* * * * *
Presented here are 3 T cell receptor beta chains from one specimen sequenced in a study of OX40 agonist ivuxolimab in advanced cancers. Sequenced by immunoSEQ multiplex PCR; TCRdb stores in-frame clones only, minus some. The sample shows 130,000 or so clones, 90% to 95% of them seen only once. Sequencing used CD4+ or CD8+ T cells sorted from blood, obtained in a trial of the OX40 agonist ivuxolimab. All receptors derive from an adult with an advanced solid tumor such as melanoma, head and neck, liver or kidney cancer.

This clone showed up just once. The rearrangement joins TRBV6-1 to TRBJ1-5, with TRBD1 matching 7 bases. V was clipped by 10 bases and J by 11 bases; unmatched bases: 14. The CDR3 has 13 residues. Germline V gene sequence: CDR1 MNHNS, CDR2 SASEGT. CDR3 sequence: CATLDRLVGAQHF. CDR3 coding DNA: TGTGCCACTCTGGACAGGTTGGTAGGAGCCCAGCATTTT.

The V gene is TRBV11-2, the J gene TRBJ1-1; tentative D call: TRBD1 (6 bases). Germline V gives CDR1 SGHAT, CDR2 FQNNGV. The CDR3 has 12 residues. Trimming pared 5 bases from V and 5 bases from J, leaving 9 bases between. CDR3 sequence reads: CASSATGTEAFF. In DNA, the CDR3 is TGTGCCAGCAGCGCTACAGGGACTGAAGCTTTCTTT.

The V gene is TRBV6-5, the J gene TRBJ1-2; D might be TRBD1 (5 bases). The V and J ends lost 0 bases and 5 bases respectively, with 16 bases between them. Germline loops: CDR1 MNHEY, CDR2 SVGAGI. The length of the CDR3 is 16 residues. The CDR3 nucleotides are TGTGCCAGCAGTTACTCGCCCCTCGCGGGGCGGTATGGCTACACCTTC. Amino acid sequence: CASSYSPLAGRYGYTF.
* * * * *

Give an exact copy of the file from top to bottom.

Presented here are 3 T cell receptor beta chains from one specimen sequenced in a study of OX40 agonist ivuxolimab in advanced cancers. Sequenced by immunoSEQ multiplex PCR; TCRdb stores in-frame clones only, minus some. The sample shows 130,000 or so clones, 90% to 95% of them seen only once. Sequencing used CD4+ or CD8+ T cells sorted from blood, obtained in a trial of the OX40 agonist ivuxolimab. All receptors derive from an adult with an advanced solid tumor such as melanoma, head and neck, liver or kidney cancer.

This clone showed up just once. The rearrangement joins TRBV6-1 to TRBJ1-5, with TRBD1 matching 7 bases. V was clipped by 10 bases and J by 11 bases; unmatched bases: 14. The CDR3 has 13 residues. Germline V gene sequence: CDR1 MNHNS, CDR2 SASEGT. CDR3 sequence: CATLDRLVGAQHF. CDR3 coding DNA: TGTGCCACTCTGGACAGGTTGGTAGGAGCCCAGCATTTT.

The V gene is TRBV11-2, the J gene TRBJ1-1; tentative D call: TRBD1 (6 bases). Germline V gives CDR1 SGHAT, CDR2 FQNNGV. The CDR3 has 12 residues. Trimming pared 5 bases from V and 5 bases from J, leaving 9 bases between. CDR3 sequence reads: CASSATGTEAFF. In DNA, the CDR3 is TGTGCCAGCAGCGCTACAGGGACTGAAGCTTTCTTT.

The V gene is TRBV6-5, the J gene TRBJ1-2; D might be TRBD1 (5 bases). The V and J ends lost 0 bases and 5 bases respectively, with 16 bases between them. Germline loops: CDR1 MNHEY, CDR2 SVGAGI. The length of the CDR3 is 16 residues. The CDR3 nucleotides are TGTGCCAGCAGTTACTCGCCCCTCGCGGGGCGGTATGGCTACACCTTC. Amino acid sequence: CASSYSPLAGRYGYTF.